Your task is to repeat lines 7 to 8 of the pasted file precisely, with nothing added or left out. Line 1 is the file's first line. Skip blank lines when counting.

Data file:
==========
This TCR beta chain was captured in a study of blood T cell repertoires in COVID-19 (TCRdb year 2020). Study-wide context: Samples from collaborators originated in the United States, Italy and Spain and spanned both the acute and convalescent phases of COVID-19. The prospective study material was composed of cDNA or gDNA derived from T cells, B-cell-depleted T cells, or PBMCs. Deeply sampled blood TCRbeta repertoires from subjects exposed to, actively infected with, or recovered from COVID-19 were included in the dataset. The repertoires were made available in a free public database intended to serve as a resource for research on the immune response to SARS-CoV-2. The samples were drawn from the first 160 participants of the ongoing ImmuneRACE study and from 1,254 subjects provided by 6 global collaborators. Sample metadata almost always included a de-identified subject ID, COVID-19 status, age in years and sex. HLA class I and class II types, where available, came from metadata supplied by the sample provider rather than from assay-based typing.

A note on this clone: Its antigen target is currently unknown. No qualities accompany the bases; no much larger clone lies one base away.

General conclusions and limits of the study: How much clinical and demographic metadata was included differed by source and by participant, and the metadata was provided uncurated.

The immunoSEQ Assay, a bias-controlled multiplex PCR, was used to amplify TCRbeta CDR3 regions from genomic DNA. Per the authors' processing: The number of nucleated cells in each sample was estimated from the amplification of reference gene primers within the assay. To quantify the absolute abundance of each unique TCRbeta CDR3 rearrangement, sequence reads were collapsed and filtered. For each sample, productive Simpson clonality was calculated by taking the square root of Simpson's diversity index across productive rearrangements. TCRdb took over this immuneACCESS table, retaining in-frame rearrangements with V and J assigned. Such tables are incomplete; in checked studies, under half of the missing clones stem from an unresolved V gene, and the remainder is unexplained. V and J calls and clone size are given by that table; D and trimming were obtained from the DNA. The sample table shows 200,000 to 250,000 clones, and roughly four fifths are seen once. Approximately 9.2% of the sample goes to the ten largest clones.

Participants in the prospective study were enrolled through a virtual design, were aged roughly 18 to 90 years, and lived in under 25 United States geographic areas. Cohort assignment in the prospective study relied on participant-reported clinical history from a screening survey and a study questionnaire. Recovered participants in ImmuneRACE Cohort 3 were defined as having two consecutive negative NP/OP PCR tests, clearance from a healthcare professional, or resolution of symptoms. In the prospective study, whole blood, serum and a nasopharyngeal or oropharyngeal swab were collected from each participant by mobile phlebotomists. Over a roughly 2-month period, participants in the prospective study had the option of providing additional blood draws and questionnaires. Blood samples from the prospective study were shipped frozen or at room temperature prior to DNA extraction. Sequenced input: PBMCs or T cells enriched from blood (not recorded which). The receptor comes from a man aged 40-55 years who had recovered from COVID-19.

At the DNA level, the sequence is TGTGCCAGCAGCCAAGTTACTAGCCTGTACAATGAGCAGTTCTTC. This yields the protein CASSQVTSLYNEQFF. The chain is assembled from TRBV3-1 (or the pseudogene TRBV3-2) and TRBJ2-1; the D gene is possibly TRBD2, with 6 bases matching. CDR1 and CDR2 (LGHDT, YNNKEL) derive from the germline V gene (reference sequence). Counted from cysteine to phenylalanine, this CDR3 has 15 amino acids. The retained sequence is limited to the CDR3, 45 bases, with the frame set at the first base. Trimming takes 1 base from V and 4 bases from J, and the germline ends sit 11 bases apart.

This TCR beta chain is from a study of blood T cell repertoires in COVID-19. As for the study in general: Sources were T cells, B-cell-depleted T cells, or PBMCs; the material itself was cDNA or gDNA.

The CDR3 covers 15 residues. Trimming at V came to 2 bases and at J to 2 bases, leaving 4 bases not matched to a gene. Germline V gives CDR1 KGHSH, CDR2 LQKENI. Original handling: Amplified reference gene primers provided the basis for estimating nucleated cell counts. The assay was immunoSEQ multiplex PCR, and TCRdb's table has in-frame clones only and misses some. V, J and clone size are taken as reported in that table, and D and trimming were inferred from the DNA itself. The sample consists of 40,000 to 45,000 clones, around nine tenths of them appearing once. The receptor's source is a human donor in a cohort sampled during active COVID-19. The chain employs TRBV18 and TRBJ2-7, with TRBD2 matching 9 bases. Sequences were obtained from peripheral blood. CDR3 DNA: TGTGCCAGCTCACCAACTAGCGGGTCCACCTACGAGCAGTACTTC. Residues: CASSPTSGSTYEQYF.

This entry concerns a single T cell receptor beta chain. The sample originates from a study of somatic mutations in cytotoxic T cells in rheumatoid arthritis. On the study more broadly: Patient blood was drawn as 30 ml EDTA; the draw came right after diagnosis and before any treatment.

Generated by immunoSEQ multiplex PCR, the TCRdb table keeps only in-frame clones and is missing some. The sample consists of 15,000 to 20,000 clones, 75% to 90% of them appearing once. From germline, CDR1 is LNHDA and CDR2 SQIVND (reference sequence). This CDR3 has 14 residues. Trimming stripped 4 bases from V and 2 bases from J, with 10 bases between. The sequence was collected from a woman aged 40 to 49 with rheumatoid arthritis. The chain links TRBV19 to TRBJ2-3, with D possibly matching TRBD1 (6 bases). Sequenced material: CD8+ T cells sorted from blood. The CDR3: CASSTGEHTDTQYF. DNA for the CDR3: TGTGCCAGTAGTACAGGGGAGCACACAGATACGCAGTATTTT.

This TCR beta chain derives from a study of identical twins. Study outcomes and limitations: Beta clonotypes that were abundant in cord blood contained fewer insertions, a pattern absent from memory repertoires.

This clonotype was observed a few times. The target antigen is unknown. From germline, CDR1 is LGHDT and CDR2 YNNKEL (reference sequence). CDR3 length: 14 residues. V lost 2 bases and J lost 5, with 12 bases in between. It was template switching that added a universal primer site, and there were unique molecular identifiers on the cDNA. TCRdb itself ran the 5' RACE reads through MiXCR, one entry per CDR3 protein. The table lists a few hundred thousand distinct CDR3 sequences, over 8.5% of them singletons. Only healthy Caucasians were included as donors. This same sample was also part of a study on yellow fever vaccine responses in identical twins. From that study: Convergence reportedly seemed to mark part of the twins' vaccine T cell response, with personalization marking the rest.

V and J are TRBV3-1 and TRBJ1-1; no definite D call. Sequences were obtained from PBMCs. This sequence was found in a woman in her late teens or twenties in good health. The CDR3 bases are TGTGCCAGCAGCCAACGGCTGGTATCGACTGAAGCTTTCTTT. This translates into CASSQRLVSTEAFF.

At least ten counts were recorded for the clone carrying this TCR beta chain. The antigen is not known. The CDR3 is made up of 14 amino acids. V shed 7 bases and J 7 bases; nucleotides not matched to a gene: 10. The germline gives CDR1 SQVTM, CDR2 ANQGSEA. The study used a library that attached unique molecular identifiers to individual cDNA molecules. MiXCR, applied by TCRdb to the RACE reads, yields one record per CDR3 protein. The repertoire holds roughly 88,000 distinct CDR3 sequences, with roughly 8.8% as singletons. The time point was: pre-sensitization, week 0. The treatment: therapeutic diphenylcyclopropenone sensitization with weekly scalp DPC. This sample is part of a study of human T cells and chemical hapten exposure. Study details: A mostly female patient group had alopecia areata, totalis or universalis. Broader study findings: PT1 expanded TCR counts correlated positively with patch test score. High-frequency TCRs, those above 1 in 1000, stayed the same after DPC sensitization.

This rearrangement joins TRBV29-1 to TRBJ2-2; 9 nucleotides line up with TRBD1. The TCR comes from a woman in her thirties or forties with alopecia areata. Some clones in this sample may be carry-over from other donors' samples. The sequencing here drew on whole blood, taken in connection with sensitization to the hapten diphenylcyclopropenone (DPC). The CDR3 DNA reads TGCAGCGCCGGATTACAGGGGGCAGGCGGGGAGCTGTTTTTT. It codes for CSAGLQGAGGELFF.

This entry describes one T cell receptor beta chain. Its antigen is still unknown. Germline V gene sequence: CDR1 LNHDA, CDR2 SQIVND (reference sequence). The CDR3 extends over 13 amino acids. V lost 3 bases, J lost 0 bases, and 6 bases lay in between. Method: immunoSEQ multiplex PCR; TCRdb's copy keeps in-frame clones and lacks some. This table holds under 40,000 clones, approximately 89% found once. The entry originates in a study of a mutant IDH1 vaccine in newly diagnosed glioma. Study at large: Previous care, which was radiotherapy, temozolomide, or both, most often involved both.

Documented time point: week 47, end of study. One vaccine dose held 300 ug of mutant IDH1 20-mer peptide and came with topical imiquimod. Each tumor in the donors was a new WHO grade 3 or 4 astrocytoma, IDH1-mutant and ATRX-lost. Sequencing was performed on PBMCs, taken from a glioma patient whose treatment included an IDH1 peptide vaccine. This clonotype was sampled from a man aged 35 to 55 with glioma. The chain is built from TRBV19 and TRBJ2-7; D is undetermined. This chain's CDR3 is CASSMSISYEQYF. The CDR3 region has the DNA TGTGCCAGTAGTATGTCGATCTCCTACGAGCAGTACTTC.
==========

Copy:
This TCR beta chain is from a study of blood T cell repertoires in COVID-19. As for the study in general: Sources were T cells, B-cell-depleted T cells, or PBMCs; the material itself was cDNA or gDNA.

The CDR3 covers 15 residues. Trimming at V came to 2 bases and at J to 2 bases, leaving 4 bases not matched to a gene. Germline V gives CDR1 KGHSH, CDR2 LQKENI. Original handling: Amplified reference gene primers provided the basis for estimating nucleated cell counts. The assay was immunoSEQ multiplex PCR, and TCRdb's table has in-frame clones only and misses some. V, J and clone size are taken as reported in that table, and D and trimming were inferred from the DNA itself. The sample consists of 40,000 to 45,000 clones, around nine tenths of them appearing once. The receptor's source is a human donor in a cohort sampled during active COVID-19. The chain employs TRBV18 and TRBJ2-7, with TRBD2 matching 9 bases. Sequences were obtained from peripheral blood. CDR3 DNA: TGTGCCAGCTCACCAACTAGCGGGTCCACCTACGAGCAGTACTTC. Residues: CASSPTSGSTYEQYF.